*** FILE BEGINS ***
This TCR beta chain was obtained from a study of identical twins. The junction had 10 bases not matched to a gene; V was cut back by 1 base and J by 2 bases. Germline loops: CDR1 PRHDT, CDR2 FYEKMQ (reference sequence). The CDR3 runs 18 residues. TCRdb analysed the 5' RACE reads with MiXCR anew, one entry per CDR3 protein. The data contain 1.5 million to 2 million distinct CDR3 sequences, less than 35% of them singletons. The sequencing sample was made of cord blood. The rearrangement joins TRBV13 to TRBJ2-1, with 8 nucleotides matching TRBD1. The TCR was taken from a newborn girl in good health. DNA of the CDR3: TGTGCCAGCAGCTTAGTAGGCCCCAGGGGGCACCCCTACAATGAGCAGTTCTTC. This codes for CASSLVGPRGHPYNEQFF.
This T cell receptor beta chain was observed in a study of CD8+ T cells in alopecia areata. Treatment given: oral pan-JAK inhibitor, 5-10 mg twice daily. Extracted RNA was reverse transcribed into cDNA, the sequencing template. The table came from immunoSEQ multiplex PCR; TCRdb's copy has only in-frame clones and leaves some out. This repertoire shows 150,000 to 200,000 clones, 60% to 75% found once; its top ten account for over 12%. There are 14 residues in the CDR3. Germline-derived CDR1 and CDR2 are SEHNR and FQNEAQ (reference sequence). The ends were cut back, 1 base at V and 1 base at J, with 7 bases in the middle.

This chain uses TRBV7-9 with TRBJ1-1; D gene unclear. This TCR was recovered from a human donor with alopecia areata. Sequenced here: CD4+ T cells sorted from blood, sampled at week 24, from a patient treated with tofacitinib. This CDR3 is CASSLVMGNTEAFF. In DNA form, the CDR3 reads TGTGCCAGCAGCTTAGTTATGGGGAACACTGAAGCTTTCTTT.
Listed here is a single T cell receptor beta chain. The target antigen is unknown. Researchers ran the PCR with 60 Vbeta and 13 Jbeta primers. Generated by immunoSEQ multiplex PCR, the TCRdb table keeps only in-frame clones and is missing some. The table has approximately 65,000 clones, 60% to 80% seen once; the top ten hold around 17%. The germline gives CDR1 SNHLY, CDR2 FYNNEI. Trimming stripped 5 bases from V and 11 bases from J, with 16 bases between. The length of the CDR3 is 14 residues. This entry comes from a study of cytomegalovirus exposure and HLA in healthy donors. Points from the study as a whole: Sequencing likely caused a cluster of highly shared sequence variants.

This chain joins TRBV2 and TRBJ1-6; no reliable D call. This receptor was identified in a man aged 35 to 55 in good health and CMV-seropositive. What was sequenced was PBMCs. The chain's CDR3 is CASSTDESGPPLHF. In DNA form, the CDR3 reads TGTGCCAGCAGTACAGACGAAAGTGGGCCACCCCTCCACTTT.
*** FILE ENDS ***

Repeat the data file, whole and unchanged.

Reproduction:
This TCR beta chain was obtained from a study of identical twins. The junction had 10 bases not matched to a gene; V was cut back by 1 base and J by 2 bases. Germline loops: CDR1 PRHDT, CDR2 FYEKMQ (reference sequence). The CDR3 runs 18 residues. TCRdb analysed the 5' RACE reads with MiXCR anew, one entry per CDR3 protein. The data contain 1.5 million to 2 million distinct CDR3 sequences, less than 35% of them singletons. The sequencing sample was made of cord blood. The rearrangement joins TRBV13 to TRBJ2-1, with 8 nucleotides matching TRBD1. The TCR was taken from a newborn girl in good health. DNA of the CDR3: TGTGCCAGCAGCTTAGTAGGCCCCAGGGGGCACCCCTACAATGAGCAGTTCTTC. This codes for CASSLVGPRGHPYNEQFF.
This T cell receptor beta chain was observed in a study of CD8+ T cells in alopecia areata. Treatment given: oral pan-JAK inhibitor, 5-10 mg twice daily. Extracted RNA was reverse transcribed into cDNA, the sequencing template. The table came from immunoSEQ multiplex PCR; TCRdb's copy has only in-frame clones and leaves some out. This repertoire shows 150,000 to 200,000 clones, 60% to 75% found once; its top ten account for over 12%. There are 14 residues in the CDR3. Germline-derived CDR1 and CDR2 are SEHNR and FQNEAQ (reference sequence). The ends were cut back, 1 base at V and 1 base at J, with 7 bases in the middle.

This chain uses TRBV7-9 with TRBJ1-1; D gene unclear. This TCR was recovered from a human donor with alopecia areata. Sequenced here: CD4+ T cells sorted from blood, sampled at week 24, from a patient treated with tofacitinib. This CDR3 is CASSLVMGNTEAFF. In DNA form, the CDR3 reads TGTGCCAGCAGCTTAGTTATGGGGAACACTGAAGCTTTCTTT.
Listed here is a single T cell receptor beta chain. The target antigen is unknown. Researchers ran the PCR with 60 Vbeta and 13 Jbeta primers. Generated by immunoSEQ multiplex PCR, the TCRdb table keeps only in-frame clones and is missing some. The table has approximately 65,000 clones, 60% to 80% seen once; the top ten hold around 17%. The germline gives CDR1 SNHLY, CDR2 FYNNEI. Trimming stripped 5 bases from V and 11 bases from J, with 16 bases between. The length of the CDR3 is 14 residues. This entry comes from a study of cytomegalovirus exposure and HLA in healthy donors. Points from the study as a whole: Sequencing likely caused a cluster of highly shared sequence variants.

This chain joins TRBV2 and TRBJ1-6; no reliable D call. This receptor was identified in a man aged 35 to 55 in good health and CMV-seropositive. What was sequenced was PBMCs. The chain's CDR3 is CASSTDESGPPLHF. In DNA form, the CDR3 reads TGTGCCAGCAGTACAGACGAAAGTGGGCCACCCCTCCACTTT.